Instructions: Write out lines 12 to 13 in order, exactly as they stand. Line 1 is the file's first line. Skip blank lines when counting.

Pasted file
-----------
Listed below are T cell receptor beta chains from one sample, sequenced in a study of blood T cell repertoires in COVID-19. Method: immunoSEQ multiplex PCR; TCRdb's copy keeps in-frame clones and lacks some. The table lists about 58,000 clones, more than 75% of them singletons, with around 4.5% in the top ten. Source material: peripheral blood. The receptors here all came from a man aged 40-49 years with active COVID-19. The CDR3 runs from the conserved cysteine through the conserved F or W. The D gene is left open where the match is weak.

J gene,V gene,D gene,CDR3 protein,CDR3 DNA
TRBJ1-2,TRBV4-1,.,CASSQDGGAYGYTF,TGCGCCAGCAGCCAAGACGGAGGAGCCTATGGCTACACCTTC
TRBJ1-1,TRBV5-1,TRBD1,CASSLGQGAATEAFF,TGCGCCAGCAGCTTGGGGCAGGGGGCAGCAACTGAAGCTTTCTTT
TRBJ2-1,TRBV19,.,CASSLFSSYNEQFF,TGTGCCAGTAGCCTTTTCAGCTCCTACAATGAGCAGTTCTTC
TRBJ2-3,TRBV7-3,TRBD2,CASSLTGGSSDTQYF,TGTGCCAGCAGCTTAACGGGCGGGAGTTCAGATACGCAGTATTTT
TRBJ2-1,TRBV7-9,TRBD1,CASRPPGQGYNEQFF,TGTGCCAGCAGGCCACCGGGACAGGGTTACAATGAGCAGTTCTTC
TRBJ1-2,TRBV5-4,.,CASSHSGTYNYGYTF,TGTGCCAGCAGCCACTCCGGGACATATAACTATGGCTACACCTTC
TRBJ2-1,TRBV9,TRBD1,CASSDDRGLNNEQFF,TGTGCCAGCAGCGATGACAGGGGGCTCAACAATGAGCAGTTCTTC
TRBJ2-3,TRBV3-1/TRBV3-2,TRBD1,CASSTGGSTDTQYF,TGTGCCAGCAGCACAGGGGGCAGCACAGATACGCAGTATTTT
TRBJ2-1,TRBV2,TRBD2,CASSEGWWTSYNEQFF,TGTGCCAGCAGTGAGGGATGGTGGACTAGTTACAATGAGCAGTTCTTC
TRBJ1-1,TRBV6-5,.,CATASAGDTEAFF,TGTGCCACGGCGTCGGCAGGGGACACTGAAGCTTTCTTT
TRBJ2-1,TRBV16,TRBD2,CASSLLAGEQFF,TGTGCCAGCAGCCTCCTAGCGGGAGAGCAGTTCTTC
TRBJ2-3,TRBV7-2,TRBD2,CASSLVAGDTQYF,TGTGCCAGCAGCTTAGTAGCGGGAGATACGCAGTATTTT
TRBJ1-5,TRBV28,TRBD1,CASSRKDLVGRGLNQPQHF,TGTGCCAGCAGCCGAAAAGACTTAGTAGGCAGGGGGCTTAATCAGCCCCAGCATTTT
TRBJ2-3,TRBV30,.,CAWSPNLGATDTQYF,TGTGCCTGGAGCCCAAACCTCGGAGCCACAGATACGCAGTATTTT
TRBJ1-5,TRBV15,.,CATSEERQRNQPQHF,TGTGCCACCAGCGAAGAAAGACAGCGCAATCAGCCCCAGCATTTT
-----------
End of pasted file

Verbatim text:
TRBJ1-1,TRBV6-5,.,CATASAGDTEAFF,TGTGCCACGGCGTCGGCAGGGGACACTGAAGCTTTCTTT
TRBJ2-1,TRBV16,TRBD2,CASSLLAGEQFF,TGTGCCAGCAGCCTCCTAGCGGGAGAGCAGTTCTTC